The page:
For the longest time, Kyle insists that none of it bothers him; it’s just a part of his job, after all. But as time passes, his work starts to consume him. What he’s witnessed haunts him, even if he insists that the things he’s done have had no effect. Each time he comes home, he’s safe but changed in ways seen and unseen. His wife and mother of his two children, Taya (Siena Miller), is continuously plagued by his lack of presence in their family’s life. He’s either physically away – at war and in danger – or he’s mentally and emotionally away – there but not there because he’s thinking about atrocities that he can’t prevent while sitting on the couch at home.
With each tour, everything rises – the tension, the body count, his wife’s anxiety, his level of danger – but, as long as he’s able-bodied, Kyle refuses to quit providing his country his valuable services. As he trudges on, his legend continues to grow, as does his audacity. Every man he serves with has heard stories of Kyle’s courage and marksmanship, but the enemy has, too. An $80,000 bounty on his head makes the things that Kyle does even harder to comprehend. On one occasion, he can’t see from his post, so he leaves it to join the Marines on a dangerous ground mission. On another, he has a hunch that a family man who’s serving his team dinner isn’t telling the truth and discovers a cache of hidden weapons. When he violently drags the man away and exposes his stash to his incredulous men, it’s like the Michael Jordan flu game, all part of the legend.
However, not everyone shares Kyle’s gung-ho, honor-bound sense of obligation. Some soldiers become disillusioned with the war effort, including Kyle’s own brother and one of his closest friends. Kyle initially struggles to understand where they’re coming from. He feels resentment when a friend gets killed after writing a letter that articulated his growing inner-turmoil about the war. He feels disconnected from a society that acts as if there aren’t men dying for them on the other side of the world. But he doesn’t stop fighting until it’s nearly too late, until he nearly gets his whole team killed, in fact.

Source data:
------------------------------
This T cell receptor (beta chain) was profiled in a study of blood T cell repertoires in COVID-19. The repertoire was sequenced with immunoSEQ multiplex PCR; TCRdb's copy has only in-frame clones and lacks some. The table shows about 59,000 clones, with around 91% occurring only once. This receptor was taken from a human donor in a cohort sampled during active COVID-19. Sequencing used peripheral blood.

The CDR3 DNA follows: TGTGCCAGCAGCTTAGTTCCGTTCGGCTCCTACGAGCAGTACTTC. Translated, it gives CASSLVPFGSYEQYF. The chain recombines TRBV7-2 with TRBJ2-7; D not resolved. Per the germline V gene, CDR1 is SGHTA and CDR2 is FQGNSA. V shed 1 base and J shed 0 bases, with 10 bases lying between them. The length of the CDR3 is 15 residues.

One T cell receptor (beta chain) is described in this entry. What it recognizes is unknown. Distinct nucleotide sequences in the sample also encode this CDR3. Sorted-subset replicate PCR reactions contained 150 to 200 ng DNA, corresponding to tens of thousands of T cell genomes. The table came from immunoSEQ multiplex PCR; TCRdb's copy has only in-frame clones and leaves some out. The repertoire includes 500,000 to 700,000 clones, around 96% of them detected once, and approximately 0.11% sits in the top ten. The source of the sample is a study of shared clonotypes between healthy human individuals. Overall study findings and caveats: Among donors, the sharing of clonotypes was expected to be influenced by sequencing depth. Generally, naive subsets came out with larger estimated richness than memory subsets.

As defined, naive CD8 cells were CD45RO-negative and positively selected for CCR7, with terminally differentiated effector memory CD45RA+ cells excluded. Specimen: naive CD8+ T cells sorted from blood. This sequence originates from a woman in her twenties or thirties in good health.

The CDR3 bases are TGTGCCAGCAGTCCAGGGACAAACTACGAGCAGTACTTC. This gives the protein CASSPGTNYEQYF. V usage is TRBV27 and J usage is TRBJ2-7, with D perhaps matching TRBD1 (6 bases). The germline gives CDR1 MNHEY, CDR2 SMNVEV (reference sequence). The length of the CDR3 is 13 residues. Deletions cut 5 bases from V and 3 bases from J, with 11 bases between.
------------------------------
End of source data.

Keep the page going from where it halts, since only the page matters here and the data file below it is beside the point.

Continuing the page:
The climactic scene, which happens on his fourth and final tour, is breathtaking for two primary reasons. The first is that it’s the wildest set piece and the most desperate war scene of the movie. Once the team’s position is compromised, enemies begin flanking them from all sides; all the while a vicious sand storm closes in and threatens to wreak havoc. The other reason, though, is because of the compounded effect that the siege and the storm have on Kyle. Alone and injured on a roof, with tears in his eyes, Kyle calls his wife and tells her he’s ready to come home. It’s as if he has to be blinded by sand to open his eyes to both the insanity surrounding him and all that he has to lose.
It’s not easy at home, either, of course. Like Jeremy Renner’s adrenaline junkie in The Hurt Locker, Kyle struggles to find purpose, but what role or job could possibly compare to being the most lethal sniper in American history? Eventually, though, he finds solace in being a family man and in helping other veterans cope. Though he has his share of emotional scars, he’s in much better physical and mental shape than many of his contemporaries. Throughout the movie, we only get glimpses of how much worse it can be for those who make it home alive. A comrade who has lost his eye sight and whose face been slightly disfigured; a soldier who has lost his leg but mentions that he’s lucky to still have his mind; and a new character introduced near the end of the movie who just doesn’t look quite right. The looks are sparing because the protagonist of the film is single-minded, and, until the last act, not interested in any ideas about war that aren’t directly connected to duty. Which brings us back to the point that American Sniper is a film told from a consciously limited perspective.